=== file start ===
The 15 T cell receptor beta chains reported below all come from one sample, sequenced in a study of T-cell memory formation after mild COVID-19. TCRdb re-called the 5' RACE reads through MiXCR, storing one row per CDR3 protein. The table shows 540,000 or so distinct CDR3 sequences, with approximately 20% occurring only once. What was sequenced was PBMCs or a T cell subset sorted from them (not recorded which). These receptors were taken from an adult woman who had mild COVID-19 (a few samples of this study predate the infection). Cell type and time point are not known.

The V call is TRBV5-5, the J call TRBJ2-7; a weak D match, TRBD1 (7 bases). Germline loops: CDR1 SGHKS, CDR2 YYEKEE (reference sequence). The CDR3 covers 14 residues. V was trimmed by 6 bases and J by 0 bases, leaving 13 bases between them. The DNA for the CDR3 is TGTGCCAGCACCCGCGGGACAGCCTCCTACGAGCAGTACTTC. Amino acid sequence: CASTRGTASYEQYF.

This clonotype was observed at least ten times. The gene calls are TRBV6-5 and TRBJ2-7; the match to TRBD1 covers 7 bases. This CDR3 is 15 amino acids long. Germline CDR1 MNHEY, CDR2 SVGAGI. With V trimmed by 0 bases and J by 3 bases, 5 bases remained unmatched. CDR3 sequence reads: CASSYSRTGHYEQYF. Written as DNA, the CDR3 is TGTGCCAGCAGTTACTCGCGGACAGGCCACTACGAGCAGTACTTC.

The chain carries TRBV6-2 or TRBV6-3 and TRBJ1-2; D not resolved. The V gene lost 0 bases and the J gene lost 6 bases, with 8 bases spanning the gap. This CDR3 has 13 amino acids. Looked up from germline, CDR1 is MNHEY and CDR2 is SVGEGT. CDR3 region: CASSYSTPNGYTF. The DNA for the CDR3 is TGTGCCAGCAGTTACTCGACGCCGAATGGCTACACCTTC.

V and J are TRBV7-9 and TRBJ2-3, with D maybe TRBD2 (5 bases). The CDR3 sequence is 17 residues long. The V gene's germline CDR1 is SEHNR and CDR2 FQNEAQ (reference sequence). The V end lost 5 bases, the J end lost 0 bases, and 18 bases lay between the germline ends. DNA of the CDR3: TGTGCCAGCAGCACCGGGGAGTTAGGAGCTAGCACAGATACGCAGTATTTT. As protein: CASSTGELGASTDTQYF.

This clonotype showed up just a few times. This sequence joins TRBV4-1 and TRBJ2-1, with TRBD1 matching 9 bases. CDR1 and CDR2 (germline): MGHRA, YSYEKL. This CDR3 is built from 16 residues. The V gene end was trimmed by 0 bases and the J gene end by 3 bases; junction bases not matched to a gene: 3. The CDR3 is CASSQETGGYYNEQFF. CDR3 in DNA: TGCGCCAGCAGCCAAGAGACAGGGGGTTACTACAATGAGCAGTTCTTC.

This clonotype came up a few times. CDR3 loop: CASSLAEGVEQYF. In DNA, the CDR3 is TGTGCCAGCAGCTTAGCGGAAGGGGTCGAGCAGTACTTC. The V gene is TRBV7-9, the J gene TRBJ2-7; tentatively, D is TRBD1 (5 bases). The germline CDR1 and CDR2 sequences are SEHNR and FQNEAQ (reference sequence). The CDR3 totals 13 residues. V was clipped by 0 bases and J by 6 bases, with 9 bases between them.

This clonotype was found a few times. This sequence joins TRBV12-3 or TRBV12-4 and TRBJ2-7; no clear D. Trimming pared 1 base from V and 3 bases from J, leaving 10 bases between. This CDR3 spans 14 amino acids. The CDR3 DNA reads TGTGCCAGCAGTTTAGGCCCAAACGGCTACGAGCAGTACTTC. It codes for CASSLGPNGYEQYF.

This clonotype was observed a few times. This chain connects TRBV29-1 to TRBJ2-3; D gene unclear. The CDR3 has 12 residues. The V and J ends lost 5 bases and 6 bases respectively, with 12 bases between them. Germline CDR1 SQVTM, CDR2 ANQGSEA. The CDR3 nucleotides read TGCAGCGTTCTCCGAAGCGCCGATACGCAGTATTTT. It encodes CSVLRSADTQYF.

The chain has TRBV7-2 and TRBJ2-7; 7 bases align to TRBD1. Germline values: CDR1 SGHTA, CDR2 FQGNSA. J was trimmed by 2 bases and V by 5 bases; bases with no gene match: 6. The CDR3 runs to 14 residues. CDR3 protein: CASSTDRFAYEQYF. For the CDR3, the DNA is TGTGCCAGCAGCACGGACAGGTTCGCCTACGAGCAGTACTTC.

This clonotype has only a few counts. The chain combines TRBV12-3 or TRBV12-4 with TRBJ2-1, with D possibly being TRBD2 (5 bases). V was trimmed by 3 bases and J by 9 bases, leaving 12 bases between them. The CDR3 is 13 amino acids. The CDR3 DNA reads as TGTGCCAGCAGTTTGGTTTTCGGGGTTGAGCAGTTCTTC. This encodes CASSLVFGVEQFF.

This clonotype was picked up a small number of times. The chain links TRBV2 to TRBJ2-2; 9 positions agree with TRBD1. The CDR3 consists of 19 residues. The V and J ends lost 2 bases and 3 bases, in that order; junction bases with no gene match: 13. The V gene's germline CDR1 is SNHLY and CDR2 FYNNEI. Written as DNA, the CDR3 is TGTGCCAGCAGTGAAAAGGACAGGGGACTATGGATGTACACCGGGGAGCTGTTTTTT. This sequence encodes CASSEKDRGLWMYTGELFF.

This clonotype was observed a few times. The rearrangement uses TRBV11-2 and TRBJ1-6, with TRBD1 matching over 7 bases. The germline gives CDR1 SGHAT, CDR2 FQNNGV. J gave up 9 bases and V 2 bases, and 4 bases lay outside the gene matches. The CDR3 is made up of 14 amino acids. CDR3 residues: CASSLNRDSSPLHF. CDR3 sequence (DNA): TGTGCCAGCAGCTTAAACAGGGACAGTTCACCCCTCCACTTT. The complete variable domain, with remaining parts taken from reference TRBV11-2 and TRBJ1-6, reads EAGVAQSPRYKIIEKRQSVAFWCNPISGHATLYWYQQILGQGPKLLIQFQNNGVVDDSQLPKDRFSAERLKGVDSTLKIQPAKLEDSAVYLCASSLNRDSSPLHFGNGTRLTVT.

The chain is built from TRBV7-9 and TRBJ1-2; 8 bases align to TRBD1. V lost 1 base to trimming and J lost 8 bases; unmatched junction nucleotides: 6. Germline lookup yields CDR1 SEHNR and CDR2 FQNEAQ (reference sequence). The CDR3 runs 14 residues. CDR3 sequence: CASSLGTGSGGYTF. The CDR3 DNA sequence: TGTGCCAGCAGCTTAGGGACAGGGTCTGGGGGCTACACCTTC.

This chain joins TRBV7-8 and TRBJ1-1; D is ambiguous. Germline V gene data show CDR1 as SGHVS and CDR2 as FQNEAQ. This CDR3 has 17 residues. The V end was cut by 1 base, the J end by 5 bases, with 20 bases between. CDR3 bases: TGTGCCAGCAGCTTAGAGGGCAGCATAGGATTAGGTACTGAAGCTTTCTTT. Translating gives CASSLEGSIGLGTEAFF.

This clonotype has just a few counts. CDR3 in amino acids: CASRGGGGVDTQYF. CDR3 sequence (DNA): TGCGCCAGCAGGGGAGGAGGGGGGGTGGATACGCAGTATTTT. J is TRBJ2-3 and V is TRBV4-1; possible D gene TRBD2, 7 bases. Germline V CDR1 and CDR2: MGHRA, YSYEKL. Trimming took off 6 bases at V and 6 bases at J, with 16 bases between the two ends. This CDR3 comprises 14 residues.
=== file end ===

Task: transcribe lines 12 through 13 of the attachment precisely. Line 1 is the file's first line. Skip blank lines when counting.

This clonotype was picked up a small number of times. The chain links TRBV2 to TRBJ2-2; 9 positions agree with TRBD1. The CDR3 consists of 19 residues. The V and J ends lost 2 bases and 3 bases, in that order; junction bases with no gene match: 13. The V gene's germline CDR1 is SNHLY and CDR2 FYNNEI. Written as DNA, the CDR3 is TGTGCCAGCAGTGAAAAGGACAGGGGACTATGGATGTACACCGGGGAGCTGTTTTTT. This sequence encodes CASSEKDRGLWMYTGELFF.

This clonotype was observed a few times. The rearrangement uses TRBV11-2 and TRBJ1-6, with TRBD1 matching over 7 bases. The germline gives CDR1 SGHAT, CDR2 FQNNGV. J gave up 9 bases and V 2 bases, and 4 bases lay outside the gene matches. The CDR3 is made up of 14 amino acids. CDR3 residues: CASSLNRDSSPLHF. CDR3 sequence (DNA): TGTGCCAGCAGCTTAAACAGGGACAGTTCACCCCTCCACTTT. The complete variable domain, with remaining parts taken from reference TRBV11-2 and TRBJ1-6, reads EAGVAQSPRYKIIEKRQSVAFWCNPISGHATLYWYQQILGQGPKLLIQFQNNGVVDDSQLPKDRFSAERLKGVDSTLKIQPAKLEDSAVYLCASSLNRDSSPLHFGNGTRLTVT.